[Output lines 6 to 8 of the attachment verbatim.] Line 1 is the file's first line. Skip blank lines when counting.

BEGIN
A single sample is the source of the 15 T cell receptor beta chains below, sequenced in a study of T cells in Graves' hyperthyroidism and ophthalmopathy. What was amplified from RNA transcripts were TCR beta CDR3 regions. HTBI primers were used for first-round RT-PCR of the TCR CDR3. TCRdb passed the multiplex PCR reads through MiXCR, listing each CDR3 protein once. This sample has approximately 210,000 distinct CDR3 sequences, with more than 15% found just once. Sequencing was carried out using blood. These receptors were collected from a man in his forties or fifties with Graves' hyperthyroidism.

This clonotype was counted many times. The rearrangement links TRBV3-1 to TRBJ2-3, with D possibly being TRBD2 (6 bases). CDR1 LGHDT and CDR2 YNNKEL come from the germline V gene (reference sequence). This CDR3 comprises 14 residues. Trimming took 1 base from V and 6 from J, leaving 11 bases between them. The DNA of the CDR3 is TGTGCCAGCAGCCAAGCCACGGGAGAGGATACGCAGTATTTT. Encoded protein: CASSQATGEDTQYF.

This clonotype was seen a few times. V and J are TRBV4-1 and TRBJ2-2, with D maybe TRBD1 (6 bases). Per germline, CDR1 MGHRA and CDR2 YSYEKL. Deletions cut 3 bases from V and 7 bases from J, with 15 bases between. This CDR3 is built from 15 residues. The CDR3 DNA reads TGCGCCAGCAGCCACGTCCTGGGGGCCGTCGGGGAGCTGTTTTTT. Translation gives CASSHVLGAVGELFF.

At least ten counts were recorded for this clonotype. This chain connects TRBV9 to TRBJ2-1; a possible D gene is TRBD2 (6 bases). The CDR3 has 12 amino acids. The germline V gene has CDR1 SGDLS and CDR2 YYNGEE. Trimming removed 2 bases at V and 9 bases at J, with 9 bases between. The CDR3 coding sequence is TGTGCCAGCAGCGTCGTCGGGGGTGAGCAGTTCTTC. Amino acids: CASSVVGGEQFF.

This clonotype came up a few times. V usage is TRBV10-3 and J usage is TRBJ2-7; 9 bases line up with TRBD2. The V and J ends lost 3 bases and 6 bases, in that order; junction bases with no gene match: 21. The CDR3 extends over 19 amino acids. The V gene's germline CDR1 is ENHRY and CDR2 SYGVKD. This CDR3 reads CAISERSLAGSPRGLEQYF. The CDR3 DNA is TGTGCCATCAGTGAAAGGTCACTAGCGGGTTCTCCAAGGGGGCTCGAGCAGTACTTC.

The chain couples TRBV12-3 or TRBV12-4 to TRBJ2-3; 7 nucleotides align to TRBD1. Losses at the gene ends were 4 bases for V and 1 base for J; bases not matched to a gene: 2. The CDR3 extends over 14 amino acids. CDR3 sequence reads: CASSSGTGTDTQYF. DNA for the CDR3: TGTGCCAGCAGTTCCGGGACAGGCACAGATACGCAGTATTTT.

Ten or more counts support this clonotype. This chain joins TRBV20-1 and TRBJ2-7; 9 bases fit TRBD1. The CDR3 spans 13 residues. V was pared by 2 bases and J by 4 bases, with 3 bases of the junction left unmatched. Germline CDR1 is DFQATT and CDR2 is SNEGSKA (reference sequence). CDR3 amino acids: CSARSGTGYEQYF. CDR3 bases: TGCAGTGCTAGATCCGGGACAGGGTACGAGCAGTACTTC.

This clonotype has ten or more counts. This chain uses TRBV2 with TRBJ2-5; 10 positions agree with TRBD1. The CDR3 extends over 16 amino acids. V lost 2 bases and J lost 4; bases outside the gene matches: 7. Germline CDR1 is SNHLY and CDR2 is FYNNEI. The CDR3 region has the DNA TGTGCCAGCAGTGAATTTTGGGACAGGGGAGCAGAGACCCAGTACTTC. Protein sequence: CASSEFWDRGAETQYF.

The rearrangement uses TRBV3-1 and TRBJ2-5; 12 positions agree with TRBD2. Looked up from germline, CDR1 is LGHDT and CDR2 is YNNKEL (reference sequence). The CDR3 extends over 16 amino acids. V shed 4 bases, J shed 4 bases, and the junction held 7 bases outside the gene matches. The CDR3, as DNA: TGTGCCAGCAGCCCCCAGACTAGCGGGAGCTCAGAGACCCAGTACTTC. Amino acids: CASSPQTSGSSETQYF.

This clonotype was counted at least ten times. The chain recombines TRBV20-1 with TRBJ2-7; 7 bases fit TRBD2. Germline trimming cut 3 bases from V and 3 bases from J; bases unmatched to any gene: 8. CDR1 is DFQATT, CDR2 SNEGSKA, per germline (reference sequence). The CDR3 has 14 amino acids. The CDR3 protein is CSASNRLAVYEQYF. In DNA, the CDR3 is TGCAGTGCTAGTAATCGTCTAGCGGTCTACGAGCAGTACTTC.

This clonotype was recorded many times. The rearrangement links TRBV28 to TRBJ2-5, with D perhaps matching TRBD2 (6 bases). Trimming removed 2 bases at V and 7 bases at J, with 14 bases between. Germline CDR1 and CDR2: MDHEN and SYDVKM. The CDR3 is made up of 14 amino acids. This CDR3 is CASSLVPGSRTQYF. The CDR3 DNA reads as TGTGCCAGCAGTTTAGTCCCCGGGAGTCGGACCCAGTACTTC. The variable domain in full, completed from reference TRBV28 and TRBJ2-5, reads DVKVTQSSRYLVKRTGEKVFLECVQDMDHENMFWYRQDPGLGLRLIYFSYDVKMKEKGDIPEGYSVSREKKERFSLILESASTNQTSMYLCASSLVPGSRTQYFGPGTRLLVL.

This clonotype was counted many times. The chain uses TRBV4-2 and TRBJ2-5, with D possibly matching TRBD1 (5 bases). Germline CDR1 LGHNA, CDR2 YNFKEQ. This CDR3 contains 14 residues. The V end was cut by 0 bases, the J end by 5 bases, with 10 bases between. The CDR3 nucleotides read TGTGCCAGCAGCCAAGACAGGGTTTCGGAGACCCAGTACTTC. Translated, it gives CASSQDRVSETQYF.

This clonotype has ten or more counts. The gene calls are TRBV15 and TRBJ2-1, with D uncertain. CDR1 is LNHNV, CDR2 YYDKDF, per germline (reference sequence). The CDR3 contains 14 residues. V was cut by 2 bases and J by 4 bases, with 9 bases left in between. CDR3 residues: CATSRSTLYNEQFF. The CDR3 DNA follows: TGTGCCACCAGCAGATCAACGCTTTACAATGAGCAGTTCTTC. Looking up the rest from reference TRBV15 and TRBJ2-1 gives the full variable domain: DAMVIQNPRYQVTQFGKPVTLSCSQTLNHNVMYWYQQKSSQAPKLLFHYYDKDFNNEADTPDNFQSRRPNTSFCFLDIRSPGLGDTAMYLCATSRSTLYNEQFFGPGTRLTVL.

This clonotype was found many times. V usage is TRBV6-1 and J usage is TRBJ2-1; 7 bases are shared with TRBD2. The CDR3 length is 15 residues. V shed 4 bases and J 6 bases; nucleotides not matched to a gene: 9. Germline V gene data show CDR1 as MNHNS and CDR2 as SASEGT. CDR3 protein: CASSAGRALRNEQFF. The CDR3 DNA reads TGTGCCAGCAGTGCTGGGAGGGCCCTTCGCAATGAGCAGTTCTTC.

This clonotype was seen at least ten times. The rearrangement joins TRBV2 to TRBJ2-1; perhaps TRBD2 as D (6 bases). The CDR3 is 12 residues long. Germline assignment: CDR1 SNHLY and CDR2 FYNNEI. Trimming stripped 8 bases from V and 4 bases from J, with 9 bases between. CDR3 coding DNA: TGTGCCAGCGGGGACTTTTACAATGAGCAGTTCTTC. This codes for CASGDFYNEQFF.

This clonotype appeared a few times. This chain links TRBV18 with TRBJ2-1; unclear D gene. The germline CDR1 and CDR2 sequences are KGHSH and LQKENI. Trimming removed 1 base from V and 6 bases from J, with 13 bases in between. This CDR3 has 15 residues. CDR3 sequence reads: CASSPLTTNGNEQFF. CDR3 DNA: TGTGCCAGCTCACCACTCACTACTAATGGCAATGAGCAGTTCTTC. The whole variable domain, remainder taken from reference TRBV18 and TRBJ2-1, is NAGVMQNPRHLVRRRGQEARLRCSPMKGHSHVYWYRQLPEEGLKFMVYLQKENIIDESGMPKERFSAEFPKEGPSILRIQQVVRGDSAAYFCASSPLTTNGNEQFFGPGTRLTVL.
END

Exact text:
The chain couples TRBV12-3 or TRBV12-4 to TRBJ2-3; 7 nucleotides align to TRBD1. Losses at the gene ends were 4 bases for V and 1 base for J; bases not matched to a gene: 2. The CDR3 extends over 14 amino acids. CDR3 sequence reads: CASSSGTGTDTQYF. DNA for the CDR3: TGTGCCAGCAGTTCCGGGACAGGCACAGATACGCAGTATTTT.

Ten or more counts support this clonotype. This chain joins TRBV20-1 and TRBJ2-7; 9 bases fit TRBD1. The CDR3 spans 13 residues. V was pared by 2 bases and J by 4 bases, with 3 bases of the junction left unmatched. Germline CDR1 is DFQATT and CDR2 is SNEGSKA (reference sequence). CDR3 amino acids: CSARSGTGYEQYF. CDR3 bases: TGCAGTGCTAGATCCGGGACAGGGTACGAGCAGTACTTC.

This clonotype has ten or more counts. This chain uses TRBV2 with TRBJ2-5; 10 positions agree with TRBD1. The CDR3 extends over 16 amino acids. V lost 2 bases and J lost 4; bases outside the gene matches: 7. Germline CDR1 is SNHLY and CDR2 is FYNNEI. The CDR3 region has the DNA TGTGCCAGCAGTGAATTTTGGGACAGGGGAGCAGAGACCCAGTACTTC. Protein sequence: CASSEFWDRGAETQYF.